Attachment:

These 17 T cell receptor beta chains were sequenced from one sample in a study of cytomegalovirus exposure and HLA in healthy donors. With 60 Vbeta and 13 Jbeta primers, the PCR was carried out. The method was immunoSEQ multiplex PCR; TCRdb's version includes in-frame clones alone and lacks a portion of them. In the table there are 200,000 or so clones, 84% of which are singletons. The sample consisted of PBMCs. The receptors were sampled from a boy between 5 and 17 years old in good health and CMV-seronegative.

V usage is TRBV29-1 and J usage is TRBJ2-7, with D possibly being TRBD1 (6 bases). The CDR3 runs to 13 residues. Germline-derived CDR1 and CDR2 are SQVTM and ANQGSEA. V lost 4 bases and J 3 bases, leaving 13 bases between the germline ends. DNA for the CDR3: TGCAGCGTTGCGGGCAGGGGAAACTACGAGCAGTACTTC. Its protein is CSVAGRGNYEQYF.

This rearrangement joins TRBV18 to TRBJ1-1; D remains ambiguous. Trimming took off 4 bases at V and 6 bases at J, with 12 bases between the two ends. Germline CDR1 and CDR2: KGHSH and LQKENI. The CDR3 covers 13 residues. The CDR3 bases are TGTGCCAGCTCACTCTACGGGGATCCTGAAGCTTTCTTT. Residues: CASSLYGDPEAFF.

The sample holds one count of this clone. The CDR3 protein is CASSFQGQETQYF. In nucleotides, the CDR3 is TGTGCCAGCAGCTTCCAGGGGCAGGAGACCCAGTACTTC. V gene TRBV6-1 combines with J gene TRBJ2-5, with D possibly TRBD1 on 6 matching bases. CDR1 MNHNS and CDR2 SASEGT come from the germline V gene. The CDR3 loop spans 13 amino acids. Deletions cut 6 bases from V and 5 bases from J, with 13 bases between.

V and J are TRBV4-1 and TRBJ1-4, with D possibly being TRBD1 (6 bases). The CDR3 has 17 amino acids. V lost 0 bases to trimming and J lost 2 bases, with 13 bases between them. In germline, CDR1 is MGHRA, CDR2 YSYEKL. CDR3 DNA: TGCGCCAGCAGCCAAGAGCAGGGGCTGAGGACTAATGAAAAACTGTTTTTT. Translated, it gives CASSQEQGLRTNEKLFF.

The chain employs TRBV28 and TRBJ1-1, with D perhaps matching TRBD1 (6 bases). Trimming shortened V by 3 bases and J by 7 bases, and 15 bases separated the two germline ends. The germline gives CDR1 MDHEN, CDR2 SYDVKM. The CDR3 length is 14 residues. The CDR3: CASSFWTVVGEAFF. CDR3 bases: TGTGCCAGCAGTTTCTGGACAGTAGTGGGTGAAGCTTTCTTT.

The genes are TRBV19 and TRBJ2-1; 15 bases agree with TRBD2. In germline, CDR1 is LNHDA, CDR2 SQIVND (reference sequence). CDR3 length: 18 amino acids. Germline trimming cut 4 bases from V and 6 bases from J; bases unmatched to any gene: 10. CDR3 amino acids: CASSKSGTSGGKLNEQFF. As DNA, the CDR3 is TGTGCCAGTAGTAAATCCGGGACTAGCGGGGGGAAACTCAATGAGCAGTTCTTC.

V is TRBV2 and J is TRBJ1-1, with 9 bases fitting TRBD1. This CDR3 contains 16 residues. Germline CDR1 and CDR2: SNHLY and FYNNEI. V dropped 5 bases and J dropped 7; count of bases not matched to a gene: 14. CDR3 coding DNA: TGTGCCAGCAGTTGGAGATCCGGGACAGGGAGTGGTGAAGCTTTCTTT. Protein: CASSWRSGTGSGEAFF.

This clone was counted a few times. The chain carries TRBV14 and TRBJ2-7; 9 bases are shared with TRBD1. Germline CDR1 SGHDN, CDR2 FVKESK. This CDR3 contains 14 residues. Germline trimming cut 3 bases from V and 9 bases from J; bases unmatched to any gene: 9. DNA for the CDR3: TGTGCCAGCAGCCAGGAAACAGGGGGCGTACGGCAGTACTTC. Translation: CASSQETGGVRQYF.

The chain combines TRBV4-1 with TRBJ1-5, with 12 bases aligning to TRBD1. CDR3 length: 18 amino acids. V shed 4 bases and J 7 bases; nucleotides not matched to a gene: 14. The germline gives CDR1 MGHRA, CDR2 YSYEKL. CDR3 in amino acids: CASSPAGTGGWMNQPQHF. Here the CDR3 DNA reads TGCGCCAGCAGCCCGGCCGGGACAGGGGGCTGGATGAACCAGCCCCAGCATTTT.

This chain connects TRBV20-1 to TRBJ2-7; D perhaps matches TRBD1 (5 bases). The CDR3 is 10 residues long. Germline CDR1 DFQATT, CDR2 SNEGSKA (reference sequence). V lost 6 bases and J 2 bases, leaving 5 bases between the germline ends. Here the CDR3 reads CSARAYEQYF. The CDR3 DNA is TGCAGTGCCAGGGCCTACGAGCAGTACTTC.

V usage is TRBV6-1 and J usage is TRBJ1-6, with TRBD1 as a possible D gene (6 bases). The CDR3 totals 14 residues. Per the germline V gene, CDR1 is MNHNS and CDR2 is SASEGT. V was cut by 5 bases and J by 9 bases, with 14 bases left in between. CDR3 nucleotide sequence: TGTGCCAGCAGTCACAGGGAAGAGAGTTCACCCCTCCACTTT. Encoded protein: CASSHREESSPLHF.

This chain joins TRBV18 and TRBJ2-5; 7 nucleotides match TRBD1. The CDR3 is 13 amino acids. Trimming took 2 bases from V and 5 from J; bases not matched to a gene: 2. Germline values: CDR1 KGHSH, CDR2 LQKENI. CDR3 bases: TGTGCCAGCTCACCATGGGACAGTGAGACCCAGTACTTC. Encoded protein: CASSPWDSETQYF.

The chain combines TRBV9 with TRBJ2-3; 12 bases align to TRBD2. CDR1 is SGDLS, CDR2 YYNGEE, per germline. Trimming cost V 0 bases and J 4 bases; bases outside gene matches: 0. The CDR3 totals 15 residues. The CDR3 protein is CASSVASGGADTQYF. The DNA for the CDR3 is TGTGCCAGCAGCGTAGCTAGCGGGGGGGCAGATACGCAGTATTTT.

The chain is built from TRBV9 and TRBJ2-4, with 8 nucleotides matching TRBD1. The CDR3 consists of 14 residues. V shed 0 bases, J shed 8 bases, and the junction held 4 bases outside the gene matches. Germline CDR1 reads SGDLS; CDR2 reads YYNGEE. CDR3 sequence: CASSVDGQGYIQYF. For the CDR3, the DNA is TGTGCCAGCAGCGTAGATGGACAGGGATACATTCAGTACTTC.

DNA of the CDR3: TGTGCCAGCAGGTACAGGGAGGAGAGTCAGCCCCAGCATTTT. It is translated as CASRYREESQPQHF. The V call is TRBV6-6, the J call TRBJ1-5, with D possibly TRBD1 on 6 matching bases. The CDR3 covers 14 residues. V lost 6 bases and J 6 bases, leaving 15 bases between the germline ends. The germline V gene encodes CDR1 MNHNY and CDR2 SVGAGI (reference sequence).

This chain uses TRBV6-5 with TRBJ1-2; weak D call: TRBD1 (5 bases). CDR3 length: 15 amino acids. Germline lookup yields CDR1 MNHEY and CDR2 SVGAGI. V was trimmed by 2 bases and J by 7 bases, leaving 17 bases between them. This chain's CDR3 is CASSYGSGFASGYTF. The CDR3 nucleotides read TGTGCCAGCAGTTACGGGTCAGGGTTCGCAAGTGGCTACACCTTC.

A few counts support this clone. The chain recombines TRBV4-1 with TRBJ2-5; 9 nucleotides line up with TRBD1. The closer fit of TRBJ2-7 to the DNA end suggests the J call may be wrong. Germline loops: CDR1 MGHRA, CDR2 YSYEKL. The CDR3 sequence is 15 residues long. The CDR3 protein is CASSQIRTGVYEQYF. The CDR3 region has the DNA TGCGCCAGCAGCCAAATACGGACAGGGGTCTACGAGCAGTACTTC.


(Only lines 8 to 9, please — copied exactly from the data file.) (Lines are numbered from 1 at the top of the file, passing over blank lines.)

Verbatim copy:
V is TRBV2 and J is TRBJ1-1, with 9 bases fitting TRBD1. This CDR3 contains 16 residues. Germline CDR1 and CDR2: SNHLY and FYNNEI. V dropped 5 bases and J dropped 7; count of bases not matched to a gene: 14. CDR3 coding DNA: TGTGCCAGCAGTTGGAGATCCGGGACAGGGAGTGGTGAAGCTTTCTTT. Protein: CASSWRSGTGSGEAFF.

This clone was counted a few times. The chain carries TRBV14 and TRBJ2-7; 9 bases are shared with TRBD1. Germline CDR1 SGHDN, CDR2 FVKESK. This CDR3 contains 14 residues. Germline trimming cut 3 bases from V and 9 bases from J; bases unmatched to any gene: 9. DNA for the CDR3: TGTGCCAGCAGCCAGGAAACAGGGGGCGTACGGCAGTACTTC. Translation: CASSQETGGVRQYF.